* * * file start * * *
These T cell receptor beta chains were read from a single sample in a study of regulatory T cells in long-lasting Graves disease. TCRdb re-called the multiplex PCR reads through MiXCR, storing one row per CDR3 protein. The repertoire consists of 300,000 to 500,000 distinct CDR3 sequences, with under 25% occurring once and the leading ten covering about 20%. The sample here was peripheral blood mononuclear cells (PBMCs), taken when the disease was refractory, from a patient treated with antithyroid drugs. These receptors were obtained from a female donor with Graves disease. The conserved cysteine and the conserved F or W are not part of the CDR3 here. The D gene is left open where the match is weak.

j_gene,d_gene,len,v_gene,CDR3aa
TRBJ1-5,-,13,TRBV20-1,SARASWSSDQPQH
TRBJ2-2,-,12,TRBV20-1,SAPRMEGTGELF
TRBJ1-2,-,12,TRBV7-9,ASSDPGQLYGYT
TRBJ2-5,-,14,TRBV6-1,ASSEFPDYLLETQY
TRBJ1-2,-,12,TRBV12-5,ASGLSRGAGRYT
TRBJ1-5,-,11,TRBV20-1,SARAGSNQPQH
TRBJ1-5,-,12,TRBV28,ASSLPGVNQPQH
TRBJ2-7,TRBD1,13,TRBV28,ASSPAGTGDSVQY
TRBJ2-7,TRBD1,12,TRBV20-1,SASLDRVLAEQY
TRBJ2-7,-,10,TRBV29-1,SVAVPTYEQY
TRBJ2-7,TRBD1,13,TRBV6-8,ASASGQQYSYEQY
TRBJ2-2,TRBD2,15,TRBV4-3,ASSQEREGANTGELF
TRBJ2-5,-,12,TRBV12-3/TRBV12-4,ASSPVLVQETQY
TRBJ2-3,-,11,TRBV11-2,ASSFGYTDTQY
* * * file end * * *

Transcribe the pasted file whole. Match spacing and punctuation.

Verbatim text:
These T cell receptor beta chains were read from a single sample in a study of regulatory T cells in long-lasting Graves disease. TCRdb re-called the multiplex PCR reads through MiXCR, storing one row per CDR3 protein. The repertoire consists of 300,000 to 500,000 distinct CDR3 sequences, with under 25% occurring once and the leading ten covering about 20%. The sample here was peripheral blood mononuclear cells (PBMCs), taken when the disease was refractory, from a patient treated with antithyroid drugs. These receptors were obtained from a female donor with Graves disease. The conserved cysteine and the conserved F or W are not part of the CDR3 here. The D gene is left open where the match is weak.

j_gene,d_gene,len,v_gene,CDR3aa
TRBJ1-5,-,13,TRBV20-1,SARASWSSDQPQH
TRBJ2-2,-,12,TRBV20-1,SAPRMEGTGELF
TRBJ1-2,-,12,TRBV7-9,ASSDPGQLYGYT
TRBJ2-5,-,14,TRBV6-1,ASSEFPDYLLETQY
TRBJ1-2,-,12,TRBV12-5,ASGLSRGAGRYT
TRBJ1-5,-,11,TRBV20-1,SARAGSNQPQH
TRBJ1-5,-,12,TRBV28,ASSLPGVNQPQH
TRBJ2-7,TRBD1,13,TRBV28,ASSPAGTGDSVQY
TRBJ2-7,TRBD1,12,TRBV20-1,SASLDRVLAEQY
TRBJ2-7,-,10,TRBV29-1,SVAVPTYEQY
TRBJ2-7,TRBD1,13,TRBV6-8,ASASGQQYSYEQY
TRBJ2-2,TRBD2,15,TRBV4-3,ASSQEREGANTGELF
TRBJ2-5,-,12,TRBV12-3/TRBV12-4,ASSPVLVQETQY
TRBJ2-3,-,11,TRBV11-2,ASSFGYTDTQY